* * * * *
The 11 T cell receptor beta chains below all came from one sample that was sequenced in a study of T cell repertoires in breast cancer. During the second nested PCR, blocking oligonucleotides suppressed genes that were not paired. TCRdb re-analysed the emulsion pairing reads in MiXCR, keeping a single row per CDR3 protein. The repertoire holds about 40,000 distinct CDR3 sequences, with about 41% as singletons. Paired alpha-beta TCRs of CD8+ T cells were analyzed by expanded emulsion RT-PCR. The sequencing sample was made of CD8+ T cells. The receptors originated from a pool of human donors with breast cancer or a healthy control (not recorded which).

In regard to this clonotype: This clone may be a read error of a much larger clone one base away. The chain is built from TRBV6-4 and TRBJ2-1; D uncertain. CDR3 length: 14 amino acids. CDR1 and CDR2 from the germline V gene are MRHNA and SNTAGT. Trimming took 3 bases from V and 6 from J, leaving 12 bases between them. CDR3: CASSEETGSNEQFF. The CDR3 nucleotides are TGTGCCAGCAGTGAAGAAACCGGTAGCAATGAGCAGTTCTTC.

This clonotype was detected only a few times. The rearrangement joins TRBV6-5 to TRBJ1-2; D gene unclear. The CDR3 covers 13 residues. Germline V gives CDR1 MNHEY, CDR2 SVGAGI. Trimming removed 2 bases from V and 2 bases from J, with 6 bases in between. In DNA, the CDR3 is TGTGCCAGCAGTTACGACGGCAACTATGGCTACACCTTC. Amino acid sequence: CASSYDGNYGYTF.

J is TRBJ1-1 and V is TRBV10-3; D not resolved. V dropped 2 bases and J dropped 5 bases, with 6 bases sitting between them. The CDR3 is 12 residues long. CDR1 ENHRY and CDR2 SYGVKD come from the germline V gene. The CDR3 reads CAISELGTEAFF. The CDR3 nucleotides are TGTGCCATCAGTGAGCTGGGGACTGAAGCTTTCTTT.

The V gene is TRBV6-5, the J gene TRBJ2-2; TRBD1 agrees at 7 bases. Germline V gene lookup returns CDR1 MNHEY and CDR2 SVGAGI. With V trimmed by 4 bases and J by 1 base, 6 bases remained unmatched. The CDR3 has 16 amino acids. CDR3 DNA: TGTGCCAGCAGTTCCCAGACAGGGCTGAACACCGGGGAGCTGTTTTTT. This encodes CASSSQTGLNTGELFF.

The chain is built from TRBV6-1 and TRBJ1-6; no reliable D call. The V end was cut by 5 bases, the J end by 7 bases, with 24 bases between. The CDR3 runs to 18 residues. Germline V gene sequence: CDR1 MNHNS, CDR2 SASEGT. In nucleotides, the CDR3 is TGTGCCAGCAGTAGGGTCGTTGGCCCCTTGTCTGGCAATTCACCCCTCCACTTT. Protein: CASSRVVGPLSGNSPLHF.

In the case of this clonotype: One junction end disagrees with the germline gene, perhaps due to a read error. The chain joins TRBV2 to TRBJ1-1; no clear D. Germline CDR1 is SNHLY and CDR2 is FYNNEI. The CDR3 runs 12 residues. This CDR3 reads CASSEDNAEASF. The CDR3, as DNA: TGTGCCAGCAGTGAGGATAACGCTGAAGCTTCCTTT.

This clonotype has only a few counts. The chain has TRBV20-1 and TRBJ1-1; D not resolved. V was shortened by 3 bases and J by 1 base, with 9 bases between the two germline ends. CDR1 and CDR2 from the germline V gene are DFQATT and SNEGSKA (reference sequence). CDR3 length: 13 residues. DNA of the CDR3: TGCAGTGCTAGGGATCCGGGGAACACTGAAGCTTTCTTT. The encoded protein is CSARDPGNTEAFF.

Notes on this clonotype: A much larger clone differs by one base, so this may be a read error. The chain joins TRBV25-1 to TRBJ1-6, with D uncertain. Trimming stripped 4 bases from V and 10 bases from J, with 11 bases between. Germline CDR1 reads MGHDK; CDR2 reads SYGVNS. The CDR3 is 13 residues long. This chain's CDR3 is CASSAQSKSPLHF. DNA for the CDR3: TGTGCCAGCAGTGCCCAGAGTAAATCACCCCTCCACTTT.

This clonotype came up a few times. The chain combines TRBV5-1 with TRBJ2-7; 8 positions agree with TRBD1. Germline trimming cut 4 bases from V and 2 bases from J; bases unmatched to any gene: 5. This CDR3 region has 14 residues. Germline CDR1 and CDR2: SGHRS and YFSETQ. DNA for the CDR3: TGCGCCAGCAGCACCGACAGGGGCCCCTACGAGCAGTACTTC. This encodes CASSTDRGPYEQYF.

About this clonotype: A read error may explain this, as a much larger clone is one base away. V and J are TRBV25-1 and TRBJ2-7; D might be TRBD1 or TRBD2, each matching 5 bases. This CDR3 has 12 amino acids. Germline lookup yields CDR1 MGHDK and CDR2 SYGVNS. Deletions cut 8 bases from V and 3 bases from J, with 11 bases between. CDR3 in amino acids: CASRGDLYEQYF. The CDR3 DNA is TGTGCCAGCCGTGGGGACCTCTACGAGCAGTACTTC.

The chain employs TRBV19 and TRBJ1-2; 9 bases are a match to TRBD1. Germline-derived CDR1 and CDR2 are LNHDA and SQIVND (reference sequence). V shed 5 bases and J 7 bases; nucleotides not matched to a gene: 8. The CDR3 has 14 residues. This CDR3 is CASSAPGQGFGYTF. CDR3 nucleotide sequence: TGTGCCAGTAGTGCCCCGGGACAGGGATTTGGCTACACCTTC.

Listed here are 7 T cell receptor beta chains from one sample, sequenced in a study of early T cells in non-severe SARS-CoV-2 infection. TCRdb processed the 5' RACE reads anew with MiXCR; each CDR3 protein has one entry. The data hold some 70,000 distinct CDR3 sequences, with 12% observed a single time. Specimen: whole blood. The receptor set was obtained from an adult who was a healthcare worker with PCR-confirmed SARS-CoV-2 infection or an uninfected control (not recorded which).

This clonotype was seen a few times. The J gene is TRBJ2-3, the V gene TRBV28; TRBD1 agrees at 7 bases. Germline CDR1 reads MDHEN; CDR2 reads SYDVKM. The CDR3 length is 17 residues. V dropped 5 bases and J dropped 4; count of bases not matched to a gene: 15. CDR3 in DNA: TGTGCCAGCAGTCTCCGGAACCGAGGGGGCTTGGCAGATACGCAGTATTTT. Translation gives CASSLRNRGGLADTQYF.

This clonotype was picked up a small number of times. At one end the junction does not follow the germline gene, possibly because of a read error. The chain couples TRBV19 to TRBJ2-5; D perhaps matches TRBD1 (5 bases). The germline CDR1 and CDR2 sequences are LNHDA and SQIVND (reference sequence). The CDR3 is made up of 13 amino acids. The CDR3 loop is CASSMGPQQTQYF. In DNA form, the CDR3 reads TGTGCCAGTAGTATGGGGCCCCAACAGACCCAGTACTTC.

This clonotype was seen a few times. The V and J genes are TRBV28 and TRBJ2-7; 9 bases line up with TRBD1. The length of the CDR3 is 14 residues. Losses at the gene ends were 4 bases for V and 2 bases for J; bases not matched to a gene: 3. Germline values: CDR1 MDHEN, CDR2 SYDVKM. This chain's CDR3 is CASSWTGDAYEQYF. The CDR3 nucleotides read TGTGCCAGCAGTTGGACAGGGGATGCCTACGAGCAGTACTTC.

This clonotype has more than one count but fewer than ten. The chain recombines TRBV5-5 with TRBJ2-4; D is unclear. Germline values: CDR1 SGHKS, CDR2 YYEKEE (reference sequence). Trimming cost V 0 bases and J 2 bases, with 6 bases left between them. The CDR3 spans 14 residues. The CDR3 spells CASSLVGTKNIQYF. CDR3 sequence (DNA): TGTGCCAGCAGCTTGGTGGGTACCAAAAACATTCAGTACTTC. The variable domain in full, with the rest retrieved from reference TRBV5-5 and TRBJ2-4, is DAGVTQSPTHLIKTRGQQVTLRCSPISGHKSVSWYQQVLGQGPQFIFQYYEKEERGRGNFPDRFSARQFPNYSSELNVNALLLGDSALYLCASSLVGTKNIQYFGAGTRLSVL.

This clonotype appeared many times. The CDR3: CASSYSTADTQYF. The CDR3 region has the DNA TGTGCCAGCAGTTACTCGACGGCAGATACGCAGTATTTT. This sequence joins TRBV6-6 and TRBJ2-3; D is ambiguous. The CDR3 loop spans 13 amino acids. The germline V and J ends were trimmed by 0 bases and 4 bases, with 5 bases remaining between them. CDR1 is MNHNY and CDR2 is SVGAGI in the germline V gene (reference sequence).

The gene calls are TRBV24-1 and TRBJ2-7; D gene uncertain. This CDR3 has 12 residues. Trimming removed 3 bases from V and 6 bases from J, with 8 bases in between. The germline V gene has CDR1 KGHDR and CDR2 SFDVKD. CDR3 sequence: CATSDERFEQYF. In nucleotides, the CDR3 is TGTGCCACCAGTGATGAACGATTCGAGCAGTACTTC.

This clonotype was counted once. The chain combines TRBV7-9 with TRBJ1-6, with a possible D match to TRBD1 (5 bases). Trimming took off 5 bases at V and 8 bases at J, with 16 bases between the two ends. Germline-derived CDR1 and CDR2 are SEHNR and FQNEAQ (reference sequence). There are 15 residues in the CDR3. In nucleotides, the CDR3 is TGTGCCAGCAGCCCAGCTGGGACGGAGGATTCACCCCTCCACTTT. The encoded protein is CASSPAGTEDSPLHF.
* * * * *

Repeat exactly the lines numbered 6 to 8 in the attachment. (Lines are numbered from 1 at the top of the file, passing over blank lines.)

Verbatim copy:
The chain is built from TRBV6-1 and TRBJ1-6; no reliable D call. The V end was cut by 5 bases, the J end by 7 bases, with 24 bases between. The CDR3 runs to 18 residues. Germline V gene sequence: CDR1 MNHNS, CDR2 SASEGT. In nucleotides, the CDR3 is TGTGCCAGCAGTAGGGTCGTTGGCCCCTTGTCTGGCAATTCACCCCTCCACTTT. Protein: CASSRVVGPLSGNSPLHF.

In the case of this clonotype: One junction end disagrees with the germline gene, perhaps due to a read error. The chain joins TRBV2 to TRBJ1-1; no clear D. Germline CDR1 is SNHLY and CDR2 is FYNNEI. The CDR3 runs 12 residues. This CDR3 reads CASSEDNAEASF. The CDR3, as DNA: TGTGCCAGCAGTGAGGATAACGCTGAAGCTTCCTTT.

This clonotype has only a few counts. The chain has TRBV20-1 and TRBJ1-1; D not resolved. V was shortened by 3 bases and J by 1 base, with 9 bases between the two germline ends. CDR1 and CDR2 from the germline V gene are DFQATT and SNEGSKA (reference sequence). CDR3 length: 13 residues. DNA of the CDR3: TGCAGTGCTAGGGATCCGGGGAACACTGAAGCTTTCTTT. The encoded protein is CSARDPGNTEAFF.